Stock market today
The US stock market closed lower today as earnings season is ready to kick in and oil prices continue to rise. Higher oil prices intensify inflationary pressures and this can make Fed taper its bond-buying program soon, signaling the gradual rise of interest rates. The closing numbers for the US stock market today are:
S&P 500: 4,361.19,-30.15(-0.69%)
Dow 30: 34,496.06,-250.19(-0.72%)
Russell 2000: 2,223.24,-9.85(-0.44%)
Stock market news
“Stocks ended lower on Monday as investors mulled ongoing signs of inflation and supply-related challenges and awaited more data on corporate earnings.
The S&P 500, Dow and Nasdaq dropped to erase earlier gains. Treasury yields advanced across the curve, and the benchmark 10-year yield hovered around 1.61%, or its highest level since June.
U.S. West Texas intermediate crude oil futures extended gains after logging a seventh straight weekly advance, jumping to top $82 per barrel at session highs and add to concerns over rising energy, commodity and input prices. WTI crude futures reached highest level since 2014, while Brent crude was at its highest since 2018 after topping $84 per barrel.
Stocks have traded choppily over the past several weeks as investors contemplated the equity market implications of ongoing price increases against a backdrop of decelerating economic growth. Elevated demand and supply-side shortages have pushed up the prices of commodities from oil and natural gas to cotton, and labor shortages have raised the specter of lasting increases in wages and higher costs to employers. Last week’s September jobs report “had an inflationary feel with strong wage growth, a rise in the workweek, and a drop in [labor force] participation,” Neil Dutta, head of U.S. economics at Renaissance Macro Research, wrote in an email last week.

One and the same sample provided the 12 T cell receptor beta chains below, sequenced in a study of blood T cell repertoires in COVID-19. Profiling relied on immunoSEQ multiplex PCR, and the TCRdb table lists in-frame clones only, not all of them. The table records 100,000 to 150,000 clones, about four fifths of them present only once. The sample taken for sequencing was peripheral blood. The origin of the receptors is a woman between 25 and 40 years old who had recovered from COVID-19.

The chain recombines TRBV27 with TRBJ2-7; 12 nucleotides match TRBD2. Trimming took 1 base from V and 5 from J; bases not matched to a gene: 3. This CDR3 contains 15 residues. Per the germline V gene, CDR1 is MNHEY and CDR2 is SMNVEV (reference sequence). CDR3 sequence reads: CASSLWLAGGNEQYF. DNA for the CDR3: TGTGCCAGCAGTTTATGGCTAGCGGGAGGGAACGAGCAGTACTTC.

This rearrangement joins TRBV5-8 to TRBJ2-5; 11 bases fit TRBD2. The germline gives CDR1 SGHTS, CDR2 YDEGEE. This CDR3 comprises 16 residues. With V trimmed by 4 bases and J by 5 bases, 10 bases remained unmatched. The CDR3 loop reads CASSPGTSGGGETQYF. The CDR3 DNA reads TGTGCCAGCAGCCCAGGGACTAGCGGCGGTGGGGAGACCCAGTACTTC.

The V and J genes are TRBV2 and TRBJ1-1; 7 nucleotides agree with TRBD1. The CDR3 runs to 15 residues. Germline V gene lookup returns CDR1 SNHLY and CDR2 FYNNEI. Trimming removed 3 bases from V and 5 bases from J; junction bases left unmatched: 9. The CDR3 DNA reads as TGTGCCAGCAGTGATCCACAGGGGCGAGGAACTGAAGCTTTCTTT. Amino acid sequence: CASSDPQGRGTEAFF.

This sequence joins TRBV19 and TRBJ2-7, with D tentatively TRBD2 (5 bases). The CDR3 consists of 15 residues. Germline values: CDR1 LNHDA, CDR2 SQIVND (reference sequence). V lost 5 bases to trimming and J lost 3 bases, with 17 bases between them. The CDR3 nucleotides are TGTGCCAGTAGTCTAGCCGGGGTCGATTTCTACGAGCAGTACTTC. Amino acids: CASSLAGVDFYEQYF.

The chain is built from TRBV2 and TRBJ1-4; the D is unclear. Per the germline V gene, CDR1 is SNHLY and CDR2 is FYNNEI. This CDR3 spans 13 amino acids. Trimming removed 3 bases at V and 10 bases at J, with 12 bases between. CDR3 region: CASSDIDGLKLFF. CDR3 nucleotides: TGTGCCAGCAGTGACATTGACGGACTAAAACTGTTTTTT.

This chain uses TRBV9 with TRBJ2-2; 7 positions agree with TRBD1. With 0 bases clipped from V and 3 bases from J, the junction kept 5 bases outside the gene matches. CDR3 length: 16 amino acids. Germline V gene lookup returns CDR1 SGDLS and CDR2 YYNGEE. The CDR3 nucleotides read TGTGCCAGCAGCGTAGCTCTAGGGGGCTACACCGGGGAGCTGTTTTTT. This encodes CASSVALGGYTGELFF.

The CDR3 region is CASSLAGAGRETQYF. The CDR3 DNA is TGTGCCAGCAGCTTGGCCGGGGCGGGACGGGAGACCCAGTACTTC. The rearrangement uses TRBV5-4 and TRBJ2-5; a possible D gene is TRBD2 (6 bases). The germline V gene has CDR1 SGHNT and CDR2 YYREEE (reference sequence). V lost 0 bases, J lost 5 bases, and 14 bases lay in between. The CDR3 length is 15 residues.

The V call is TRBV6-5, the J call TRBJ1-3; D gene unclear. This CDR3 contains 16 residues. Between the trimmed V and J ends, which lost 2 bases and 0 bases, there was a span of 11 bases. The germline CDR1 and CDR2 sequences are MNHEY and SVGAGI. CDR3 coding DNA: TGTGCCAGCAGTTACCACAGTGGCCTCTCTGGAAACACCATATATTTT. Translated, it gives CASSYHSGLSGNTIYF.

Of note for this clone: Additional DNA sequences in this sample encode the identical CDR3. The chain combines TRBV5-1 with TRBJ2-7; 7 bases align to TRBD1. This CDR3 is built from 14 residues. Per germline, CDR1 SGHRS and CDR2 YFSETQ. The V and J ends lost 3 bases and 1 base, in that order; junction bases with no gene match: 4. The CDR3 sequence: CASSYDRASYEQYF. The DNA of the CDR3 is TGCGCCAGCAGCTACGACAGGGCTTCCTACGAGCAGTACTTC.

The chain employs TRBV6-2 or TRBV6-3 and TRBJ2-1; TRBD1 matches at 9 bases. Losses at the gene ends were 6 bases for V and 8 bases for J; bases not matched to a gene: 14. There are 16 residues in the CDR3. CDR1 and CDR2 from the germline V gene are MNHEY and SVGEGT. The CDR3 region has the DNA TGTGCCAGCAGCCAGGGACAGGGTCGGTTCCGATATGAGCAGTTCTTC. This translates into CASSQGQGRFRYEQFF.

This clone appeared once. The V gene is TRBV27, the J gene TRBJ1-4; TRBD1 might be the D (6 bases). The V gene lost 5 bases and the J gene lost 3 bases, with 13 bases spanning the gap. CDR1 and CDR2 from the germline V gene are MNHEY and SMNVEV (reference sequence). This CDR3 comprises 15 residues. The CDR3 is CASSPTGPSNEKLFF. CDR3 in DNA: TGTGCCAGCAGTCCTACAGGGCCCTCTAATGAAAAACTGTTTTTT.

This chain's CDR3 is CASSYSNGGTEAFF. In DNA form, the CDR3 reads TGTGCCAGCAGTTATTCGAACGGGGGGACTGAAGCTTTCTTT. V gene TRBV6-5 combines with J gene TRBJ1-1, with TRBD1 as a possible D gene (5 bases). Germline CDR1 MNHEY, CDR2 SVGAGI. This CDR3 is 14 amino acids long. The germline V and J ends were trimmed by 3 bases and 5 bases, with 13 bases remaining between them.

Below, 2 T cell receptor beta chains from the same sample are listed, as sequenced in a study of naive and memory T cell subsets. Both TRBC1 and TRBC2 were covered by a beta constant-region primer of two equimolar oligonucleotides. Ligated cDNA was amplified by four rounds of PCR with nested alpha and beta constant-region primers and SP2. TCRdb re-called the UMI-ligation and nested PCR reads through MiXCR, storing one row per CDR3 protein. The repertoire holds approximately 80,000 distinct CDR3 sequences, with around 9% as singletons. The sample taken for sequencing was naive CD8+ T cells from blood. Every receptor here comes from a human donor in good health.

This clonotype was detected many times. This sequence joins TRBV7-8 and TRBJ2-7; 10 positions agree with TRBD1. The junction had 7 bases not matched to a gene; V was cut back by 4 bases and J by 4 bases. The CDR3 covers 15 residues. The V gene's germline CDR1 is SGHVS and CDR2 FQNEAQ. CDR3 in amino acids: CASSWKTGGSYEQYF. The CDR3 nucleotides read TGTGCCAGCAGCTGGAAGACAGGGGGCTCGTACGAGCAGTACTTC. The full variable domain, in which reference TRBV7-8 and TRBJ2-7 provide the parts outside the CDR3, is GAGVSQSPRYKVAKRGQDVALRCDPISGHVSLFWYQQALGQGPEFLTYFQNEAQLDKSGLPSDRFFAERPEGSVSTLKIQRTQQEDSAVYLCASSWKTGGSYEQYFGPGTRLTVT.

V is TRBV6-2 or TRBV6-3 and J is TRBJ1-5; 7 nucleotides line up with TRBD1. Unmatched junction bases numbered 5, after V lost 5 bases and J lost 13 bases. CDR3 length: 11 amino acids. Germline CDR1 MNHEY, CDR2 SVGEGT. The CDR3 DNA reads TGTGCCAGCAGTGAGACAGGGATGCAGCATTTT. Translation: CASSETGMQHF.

This week, investors will receive the Bureau of Labor Statistics’ latest Consumer Price Index and Producer Price Index, each for September. Increases in core consumer prices, excluding food and energy, are expected to remain elevated on a historical basis, coming in just slightly below June’s 30-year high in price increases. Producer prices, meanwhile, are expected to have accelerated further last month.
“‘Stagflation’ was the most common word in client conversations this week as equity market volatility remained elevated,” David Kostin, Goldman Sachs chief U.S. equity strategist, wrote in a note Monday morning. “Stagflation is not our economists’ base case expectation, but the weak historical performance of equities in stagflationary environments helps explain why investors are concerned.”